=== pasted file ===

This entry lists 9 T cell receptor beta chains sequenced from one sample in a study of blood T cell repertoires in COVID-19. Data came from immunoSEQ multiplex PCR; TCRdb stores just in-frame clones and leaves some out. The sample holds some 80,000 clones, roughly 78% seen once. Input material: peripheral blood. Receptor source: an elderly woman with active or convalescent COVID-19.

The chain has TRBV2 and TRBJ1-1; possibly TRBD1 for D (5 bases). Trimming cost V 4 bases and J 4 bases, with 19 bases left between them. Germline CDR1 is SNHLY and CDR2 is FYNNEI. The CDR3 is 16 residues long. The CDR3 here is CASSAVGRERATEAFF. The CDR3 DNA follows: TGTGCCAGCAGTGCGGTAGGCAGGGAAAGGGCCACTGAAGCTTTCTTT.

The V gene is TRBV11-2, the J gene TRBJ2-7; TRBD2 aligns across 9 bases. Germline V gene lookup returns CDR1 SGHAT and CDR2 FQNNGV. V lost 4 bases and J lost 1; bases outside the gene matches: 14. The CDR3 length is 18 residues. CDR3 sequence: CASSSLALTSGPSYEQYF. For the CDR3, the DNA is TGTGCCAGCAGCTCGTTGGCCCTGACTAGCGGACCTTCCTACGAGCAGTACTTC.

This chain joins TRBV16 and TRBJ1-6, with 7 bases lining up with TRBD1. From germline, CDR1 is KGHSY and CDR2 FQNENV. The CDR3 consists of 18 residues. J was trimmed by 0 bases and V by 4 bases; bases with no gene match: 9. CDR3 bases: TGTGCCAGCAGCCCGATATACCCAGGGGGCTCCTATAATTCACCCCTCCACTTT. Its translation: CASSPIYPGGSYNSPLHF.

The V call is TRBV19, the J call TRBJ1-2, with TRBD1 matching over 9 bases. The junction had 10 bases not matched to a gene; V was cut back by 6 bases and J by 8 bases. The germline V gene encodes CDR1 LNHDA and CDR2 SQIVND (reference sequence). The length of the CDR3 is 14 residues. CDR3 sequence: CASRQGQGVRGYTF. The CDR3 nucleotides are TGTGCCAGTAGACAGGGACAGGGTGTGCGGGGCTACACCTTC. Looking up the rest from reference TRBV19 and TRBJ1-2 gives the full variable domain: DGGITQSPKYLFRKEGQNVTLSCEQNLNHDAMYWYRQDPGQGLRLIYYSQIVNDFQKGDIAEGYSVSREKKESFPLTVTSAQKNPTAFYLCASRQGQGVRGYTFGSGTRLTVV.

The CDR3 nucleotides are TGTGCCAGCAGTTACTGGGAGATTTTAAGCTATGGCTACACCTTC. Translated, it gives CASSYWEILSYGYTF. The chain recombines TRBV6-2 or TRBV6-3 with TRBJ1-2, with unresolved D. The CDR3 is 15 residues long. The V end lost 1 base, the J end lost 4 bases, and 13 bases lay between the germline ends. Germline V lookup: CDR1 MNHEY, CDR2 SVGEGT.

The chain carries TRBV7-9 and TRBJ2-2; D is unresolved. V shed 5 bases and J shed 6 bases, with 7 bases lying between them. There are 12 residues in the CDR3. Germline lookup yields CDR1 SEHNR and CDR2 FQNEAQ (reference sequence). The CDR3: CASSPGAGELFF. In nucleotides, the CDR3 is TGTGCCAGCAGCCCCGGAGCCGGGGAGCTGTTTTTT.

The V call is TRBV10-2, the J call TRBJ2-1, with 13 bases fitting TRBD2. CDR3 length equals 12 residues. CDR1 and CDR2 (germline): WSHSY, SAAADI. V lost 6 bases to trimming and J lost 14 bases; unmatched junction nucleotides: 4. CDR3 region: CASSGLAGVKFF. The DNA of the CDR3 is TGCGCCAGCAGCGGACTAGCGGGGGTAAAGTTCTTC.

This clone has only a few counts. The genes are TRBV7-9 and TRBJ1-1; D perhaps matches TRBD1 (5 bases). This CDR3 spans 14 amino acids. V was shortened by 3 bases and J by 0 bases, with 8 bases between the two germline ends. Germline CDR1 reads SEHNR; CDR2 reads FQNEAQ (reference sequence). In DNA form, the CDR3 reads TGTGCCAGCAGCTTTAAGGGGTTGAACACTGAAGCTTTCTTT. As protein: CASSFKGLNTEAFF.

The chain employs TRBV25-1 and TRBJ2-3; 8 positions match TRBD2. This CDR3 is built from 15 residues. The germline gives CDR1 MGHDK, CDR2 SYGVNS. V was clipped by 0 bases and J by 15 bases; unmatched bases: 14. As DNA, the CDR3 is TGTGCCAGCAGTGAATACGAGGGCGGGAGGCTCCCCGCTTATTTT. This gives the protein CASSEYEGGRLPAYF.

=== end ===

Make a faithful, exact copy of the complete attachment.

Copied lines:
This entry lists 9 T cell receptor beta chains sequenced from one sample in a study of blood T cell repertoires in COVID-19. Data came from immunoSEQ multiplex PCR; TCRdb stores just in-frame clones and leaves some out. The sample holds some 80,000 clones, roughly 78% seen once. Input material: peripheral blood. Receptor source: an elderly woman with active or convalescent COVID-19.

The chain has TRBV2 and TRBJ1-1; possibly TRBD1 for D (5 bases). Trimming cost V 4 bases and J 4 bases, with 19 bases left between them. Germline CDR1 is SNHLY and CDR2 is FYNNEI. The CDR3 is 16 residues long. The CDR3 here is CASSAVGRERATEAFF. The CDR3 DNA follows: TGTGCCAGCAGTGCGGTAGGCAGGGAAAGGGCCACTGAAGCTTTCTTT.

The V gene is TRBV11-2, the J gene TRBJ2-7; TRBD2 aligns across 9 bases. Germline V gene lookup returns CDR1 SGHAT and CDR2 FQNNGV. V lost 4 bases and J lost 1; bases outside the gene matches: 14. The CDR3 length is 18 residues. CDR3 sequence: CASSSLALTSGPSYEQYF. For the CDR3, the DNA is TGTGCCAGCAGCTCGTTGGCCCTGACTAGCGGACCTTCCTACGAGCAGTACTTC.

This chain joins TRBV16 and TRBJ1-6, with 7 bases lining up with TRBD1. From germline, CDR1 is KGHSY and CDR2 FQNENV. The CDR3 consists of 18 residues. J was trimmed by 0 bases and V by 4 bases; bases with no gene match: 9. CDR3 bases: TGTGCCAGCAGCCCGATATACCCAGGGGGCTCCTATAATTCACCCCTCCACTTT. Its translation: CASSPIYPGGSYNSPLHF.

The V call is TRBV19, the J call TRBJ1-2, with TRBD1 matching over 9 bases. The junction had 10 bases not matched to a gene; V was cut back by 6 bases and J by 8 bases. The germline V gene encodes CDR1 LNHDA and CDR2 SQIVND (reference sequence). The length of the CDR3 is 14 residues. CDR3 sequence: CASRQGQGVRGYTF. The CDR3 nucleotides are TGTGCCAGTAGACAGGGACAGGGTGTGCGGGGCTACACCTTC. Looking up the rest from reference TRBV19 and TRBJ1-2 gives the full variable domain: DGGITQSPKYLFRKEGQNVTLSCEQNLNHDAMYWYRQDPGQGLRLIYYSQIVNDFQKGDIAEGYSVSREKKESFPLTVTSAQKNPTAFYLCASRQGQGVRGYTFGSGTRLTVV.

The CDR3 nucleotides are TGTGCCAGCAGTTACTGGGAGATTTTAAGCTATGGCTACACCTTC. Translated, it gives CASSYWEILSYGYTF. The chain recombines TRBV6-2 or TRBV6-3 with TRBJ1-2, with unresolved D. The CDR3 is 15 residues long. The V end lost 1 base, the J end lost 4 bases, and 13 bases lay between the germline ends. Germline V lookup: CDR1 MNHEY, CDR2 SVGEGT.

The chain carries TRBV7-9 and TRBJ2-2; D is unresolved. V shed 5 bases and J shed 6 bases, with 7 bases lying between them. There are 12 residues in the CDR3. Germline lookup yields CDR1 SEHNR and CDR2 FQNEAQ (reference sequence). The CDR3: CASSPGAGELFF. In nucleotides, the CDR3 is TGTGCCAGCAGCCCCGGAGCCGGGGAGCTGTTTTTT.

The V call is TRBV10-2, the J call TRBJ2-1, with 13 bases fitting TRBD2. CDR3 length equals 12 residues. CDR1 and CDR2 (germline): WSHSY, SAAADI. V lost 6 bases to trimming and J lost 14 bases; unmatched junction nucleotides: 4. CDR3 region: CASSGLAGVKFF. The DNA of the CDR3 is TGCGCCAGCAGCGGACTAGCGGGGGTAAAGTTCTTC.

This clone has only a few counts. The genes are TRBV7-9 and TRBJ1-1; D perhaps matches TRBD1 (5 bases). This CDR3 spans 14 amino acids. V was shortened by 3 bases and J by 0 bases, with 8 bases between the two germline ends. Germline CDR1 reads SEHNR; CDR2 reads FQNEAQ (reference sequence). In DNA form, the CDR3 reads TGTGCCAGCAGCTTTAAGGGGTTGAACACTGAAGCTTTCTTT. As protein: CASSFKGLNTEAFF.

The chain employs TRBV25-1 and TRBJ2-3; 8 positions match TRBD2. This CDR3 is built from 15 residues. The germline gives CDR1 MGHDK, CDR2 SYGVNS. V was clipped by 0 bases and J by 15 bases; unmatched bases: 14. As DNA, the CDR3 is TGTGCCAGCAGTGAATACGAGGGCGGGAGGCTCCCCGCTTATTTT. This gives the protein CASSEYEGGRLPAYF.